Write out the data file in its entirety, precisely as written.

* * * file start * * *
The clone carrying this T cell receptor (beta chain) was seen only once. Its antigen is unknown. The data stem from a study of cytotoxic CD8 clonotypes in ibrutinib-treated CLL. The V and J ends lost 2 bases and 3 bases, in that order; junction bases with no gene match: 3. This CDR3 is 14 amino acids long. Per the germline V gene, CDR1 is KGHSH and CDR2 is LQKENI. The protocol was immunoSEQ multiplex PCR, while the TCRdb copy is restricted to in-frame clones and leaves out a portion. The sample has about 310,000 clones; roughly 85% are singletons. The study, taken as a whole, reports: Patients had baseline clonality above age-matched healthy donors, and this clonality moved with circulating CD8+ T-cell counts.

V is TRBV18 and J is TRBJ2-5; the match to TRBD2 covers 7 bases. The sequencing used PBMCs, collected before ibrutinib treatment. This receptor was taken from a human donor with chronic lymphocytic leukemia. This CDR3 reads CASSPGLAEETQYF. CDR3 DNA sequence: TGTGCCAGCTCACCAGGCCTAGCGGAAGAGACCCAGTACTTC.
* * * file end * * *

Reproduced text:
The clone carrying this T cell receptor (beta chain) was seen only once. Its antigen is unknown. The data stem from a study of cytotoxic CD8 clonotypes in ibrutinib-treated CLL. The V and J ends lost 2 bases and 3 bases, in that order; junction bases with no gene match: 3. This CDR3 is 14 amino acids long. Per the germline V gene, CDR1 is KGHSH and CDR2 is LQKENI. The protocol was immunoSEQ multiplex PCR, while the TCRdb copy is restricted to in-frame clones and leaves out a portion. The sample has about 310,000 clones; roughly 85% are singletons. The study, taken as a whole, reports: Patients had baseline clonality above age-matched healthy donors, and this clonality moved with circulating CD8+ T-cell counts.

V is TRBV18 and J is TRBJ2-5; the match to TRBD2 covers 7 bases. The sequencing used PBMCs, collected before ibrutinib treatment. This receptor was taken from a human donor with chronic lymphocytic leukemia. This CDR3 reads CASSPGLAEETQYF. CDR3 DNA sequence: TGTGCCAGCTCACCAGGCCTAGCGGAAGAGACCCAGTACTTC.